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If there is a limitation period involved in the dispute, does mediation suspend the time running?

No. Therefore, it is wise to take whatever steps are necessary to protect your future legal rights. The person to speak to about limitation periods is your lawyer, and not the mediator.

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How does mediation work?

Mediation has the following steps: intake and explanation of the mediation process; defining the issues and exchanging positions; exploring interests and needs; exploring possible solutions; coming to a mutually acceptable agreement; and writing a memorandum of understanding. To read about the mediation procedure in more detail, please click here.

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What are the rights of the parties who go to mediation?

The right to understand the mediation process before beginning mediation. The right to an impartial mediator. The right to privacy and appropriate confidentiality. The right to have input into the agenda of what is discussed in mediation. The right to be treated with respect and dignity. The right to be heard. The right to withdraw from mediation at any time. The right to be able to obtain all necessary professional advice before having to make a decision.

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How long will the mediation process take?

Family mediation usually requires several sessions, the exact number being dependent on the number of the issues to be resolved, the types of issues, the complexity of the situation, the number of adults and children involved and the willingness of the parties to reach a voluntary agreement. Norman Pickell usually books each session for two hours. The first mediation session can usually be held within a few weeks of the initial contact with the mediator.

Non-family mediation can usually often be resolved in one session lasting from two or three hours to all day. Sometimes it is necessary to have a second session on a future date. Examples of when a second session could be necessary include if there is more information to be obtained, or if one of the parties is without a lawyer and needs to obtain legal advice, or if one of the parties needs a break until another day. An agreement concluded through mediation can usually be achieved within a few weeks of making first contact with the mediator. This is much quicker than going to court!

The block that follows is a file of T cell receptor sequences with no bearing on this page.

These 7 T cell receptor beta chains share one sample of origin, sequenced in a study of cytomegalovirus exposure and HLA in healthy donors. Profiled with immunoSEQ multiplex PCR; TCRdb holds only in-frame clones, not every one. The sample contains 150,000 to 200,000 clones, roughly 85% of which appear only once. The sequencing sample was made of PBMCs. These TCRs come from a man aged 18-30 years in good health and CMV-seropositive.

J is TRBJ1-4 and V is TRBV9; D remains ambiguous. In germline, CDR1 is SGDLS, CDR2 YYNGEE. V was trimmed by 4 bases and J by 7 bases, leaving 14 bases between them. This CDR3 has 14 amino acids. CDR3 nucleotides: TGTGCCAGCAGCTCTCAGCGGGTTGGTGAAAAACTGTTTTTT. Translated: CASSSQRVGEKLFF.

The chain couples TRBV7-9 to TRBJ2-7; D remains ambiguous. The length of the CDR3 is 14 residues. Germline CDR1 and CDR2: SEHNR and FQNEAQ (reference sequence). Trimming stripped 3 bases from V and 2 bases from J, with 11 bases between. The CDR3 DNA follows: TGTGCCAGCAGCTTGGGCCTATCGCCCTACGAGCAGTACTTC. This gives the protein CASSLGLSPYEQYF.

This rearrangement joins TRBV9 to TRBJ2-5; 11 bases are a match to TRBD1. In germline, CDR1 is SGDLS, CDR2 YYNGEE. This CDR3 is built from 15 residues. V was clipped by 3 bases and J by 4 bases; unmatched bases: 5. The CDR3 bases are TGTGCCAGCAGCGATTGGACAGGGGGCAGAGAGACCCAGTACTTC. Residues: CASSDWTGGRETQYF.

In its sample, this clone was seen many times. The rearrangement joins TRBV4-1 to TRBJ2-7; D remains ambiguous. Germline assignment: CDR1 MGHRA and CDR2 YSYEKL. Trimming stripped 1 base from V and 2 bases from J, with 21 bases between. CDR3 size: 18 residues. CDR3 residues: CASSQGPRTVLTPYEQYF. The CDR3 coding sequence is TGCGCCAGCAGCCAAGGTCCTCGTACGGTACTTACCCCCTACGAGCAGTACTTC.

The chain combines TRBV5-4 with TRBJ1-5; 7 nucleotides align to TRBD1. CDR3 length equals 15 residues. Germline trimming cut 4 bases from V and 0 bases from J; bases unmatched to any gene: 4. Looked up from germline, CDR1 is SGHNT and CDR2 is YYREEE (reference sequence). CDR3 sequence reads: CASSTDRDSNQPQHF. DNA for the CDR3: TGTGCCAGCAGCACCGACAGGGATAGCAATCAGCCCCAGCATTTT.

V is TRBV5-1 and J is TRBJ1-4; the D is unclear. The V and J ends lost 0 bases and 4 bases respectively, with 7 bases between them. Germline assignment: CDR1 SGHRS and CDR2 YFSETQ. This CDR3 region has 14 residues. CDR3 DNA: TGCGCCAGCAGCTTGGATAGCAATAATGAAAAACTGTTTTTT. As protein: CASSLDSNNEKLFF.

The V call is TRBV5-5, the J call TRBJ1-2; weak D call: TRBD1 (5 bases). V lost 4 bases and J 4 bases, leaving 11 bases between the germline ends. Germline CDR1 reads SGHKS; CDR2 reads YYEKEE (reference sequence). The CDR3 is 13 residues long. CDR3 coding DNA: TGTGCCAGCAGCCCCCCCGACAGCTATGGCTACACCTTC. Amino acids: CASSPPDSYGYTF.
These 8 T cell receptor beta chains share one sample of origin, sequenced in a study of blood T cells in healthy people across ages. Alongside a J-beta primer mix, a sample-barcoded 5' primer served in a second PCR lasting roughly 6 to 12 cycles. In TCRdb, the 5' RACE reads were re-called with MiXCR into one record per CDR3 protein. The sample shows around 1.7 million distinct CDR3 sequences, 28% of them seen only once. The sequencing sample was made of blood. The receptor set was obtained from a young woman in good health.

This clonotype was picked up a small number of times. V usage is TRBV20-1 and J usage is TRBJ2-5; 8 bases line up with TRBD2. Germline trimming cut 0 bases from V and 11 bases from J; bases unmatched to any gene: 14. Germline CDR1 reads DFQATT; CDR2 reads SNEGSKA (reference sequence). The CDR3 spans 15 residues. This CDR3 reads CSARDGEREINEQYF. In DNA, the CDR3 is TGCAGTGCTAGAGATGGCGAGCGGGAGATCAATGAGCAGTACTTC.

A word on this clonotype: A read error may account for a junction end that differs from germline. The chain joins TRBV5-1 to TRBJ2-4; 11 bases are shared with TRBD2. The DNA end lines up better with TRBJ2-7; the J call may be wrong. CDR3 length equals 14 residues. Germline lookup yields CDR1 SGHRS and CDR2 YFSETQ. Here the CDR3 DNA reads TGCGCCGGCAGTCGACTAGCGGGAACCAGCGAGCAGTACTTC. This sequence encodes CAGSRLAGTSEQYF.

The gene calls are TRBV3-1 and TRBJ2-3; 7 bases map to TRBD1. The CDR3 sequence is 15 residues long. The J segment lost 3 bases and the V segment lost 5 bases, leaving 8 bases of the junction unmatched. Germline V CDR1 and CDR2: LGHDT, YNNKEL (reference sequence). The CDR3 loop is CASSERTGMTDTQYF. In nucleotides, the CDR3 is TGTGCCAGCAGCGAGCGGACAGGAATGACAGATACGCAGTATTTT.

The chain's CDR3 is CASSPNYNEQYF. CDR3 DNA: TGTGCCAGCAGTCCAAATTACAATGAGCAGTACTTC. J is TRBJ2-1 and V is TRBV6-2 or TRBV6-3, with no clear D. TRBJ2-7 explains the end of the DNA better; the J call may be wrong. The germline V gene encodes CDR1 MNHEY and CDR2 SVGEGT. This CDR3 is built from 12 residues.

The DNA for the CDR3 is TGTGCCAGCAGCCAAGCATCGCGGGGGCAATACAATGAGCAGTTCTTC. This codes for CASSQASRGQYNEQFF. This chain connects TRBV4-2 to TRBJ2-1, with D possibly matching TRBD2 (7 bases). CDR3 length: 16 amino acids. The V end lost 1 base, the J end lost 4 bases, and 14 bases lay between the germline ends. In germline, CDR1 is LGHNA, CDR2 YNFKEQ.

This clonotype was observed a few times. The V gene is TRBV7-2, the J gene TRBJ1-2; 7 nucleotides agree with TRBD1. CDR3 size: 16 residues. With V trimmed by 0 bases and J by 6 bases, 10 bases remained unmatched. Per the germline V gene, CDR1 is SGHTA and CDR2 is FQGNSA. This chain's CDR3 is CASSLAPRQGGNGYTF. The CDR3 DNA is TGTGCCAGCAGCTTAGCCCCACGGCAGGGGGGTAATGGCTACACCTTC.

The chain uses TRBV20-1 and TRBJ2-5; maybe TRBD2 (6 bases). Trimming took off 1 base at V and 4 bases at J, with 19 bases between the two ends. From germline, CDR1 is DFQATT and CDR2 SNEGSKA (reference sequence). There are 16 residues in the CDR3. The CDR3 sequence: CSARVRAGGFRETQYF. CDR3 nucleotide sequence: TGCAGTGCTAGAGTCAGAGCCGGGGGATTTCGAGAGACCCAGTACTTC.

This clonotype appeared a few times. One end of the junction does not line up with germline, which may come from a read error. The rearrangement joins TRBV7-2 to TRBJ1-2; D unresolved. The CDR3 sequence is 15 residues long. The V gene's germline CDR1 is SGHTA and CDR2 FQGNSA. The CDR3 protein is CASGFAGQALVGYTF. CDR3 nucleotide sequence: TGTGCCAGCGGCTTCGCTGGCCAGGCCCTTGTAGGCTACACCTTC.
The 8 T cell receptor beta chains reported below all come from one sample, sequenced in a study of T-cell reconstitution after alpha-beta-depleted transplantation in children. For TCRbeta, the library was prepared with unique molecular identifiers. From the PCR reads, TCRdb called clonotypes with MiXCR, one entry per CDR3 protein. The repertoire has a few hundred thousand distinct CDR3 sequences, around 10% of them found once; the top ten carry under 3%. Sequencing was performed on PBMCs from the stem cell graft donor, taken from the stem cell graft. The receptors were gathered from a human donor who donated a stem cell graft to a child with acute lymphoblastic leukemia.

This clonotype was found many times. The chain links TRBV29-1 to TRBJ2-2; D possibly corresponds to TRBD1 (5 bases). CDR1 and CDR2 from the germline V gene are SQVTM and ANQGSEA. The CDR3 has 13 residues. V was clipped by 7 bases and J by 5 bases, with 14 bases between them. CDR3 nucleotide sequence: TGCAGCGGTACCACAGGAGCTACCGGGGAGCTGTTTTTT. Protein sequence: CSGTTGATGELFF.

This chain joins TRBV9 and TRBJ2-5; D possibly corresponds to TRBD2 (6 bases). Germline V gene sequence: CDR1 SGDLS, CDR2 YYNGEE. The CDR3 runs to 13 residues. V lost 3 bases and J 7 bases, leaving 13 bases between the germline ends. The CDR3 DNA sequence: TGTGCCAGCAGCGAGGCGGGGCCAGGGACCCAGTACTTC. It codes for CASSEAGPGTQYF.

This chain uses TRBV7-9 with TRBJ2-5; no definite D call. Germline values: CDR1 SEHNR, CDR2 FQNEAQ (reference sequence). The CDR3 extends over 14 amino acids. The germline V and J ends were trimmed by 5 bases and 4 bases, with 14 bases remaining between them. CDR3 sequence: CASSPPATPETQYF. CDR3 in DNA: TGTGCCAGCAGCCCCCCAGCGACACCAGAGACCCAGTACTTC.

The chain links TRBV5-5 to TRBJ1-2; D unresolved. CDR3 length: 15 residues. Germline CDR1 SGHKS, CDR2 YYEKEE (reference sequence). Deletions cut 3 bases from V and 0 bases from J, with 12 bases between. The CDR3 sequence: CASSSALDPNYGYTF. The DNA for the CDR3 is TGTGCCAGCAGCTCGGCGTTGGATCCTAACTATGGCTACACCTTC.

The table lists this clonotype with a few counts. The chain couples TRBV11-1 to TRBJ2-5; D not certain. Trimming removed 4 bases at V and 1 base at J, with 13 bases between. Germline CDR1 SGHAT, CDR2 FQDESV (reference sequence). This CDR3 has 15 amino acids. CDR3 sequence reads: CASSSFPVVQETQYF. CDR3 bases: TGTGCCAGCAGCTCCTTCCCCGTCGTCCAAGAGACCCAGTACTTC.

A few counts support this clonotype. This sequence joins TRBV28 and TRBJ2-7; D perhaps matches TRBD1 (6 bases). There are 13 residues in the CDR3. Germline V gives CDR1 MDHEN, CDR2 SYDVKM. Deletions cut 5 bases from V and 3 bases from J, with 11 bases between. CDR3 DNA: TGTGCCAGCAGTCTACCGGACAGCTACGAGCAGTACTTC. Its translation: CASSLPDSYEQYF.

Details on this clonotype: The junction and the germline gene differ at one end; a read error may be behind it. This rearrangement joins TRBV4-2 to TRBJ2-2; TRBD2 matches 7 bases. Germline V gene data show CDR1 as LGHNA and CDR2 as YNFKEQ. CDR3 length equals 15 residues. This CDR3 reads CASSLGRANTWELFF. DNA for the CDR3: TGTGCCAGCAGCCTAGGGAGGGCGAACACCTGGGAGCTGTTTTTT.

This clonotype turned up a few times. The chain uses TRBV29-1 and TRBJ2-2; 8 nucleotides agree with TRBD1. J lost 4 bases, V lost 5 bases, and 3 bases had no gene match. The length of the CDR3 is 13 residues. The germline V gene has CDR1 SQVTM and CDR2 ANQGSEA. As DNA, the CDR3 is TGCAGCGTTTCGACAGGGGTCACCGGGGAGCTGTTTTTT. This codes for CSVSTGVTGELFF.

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Where does mediation take place?

Mediation can take place almost anywhere that the parties agree. Norman Pickell has facilities in his office for family mediation sessions and small group sessions. In some cases it is more appropriate for mediation sessions to be held in conference and board rooms. Norman is able to arrange for those facilities too. Mediation does not take place in a court room.

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When are mediation sessions held?

At a time that is convenient to all of the parties.

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How much does mediation cost?

It depends on how many hours the mediation takes, since most mediators charge an hourly rate. Because the mediator's fee is usually shared (in some equitable fashion) between the parties, each party will not be incurring separate fees in the same way that would be the case if the dispute was dealt with in an adversarial way. The cost of mediation is usually much cheaper than the cost of going to court.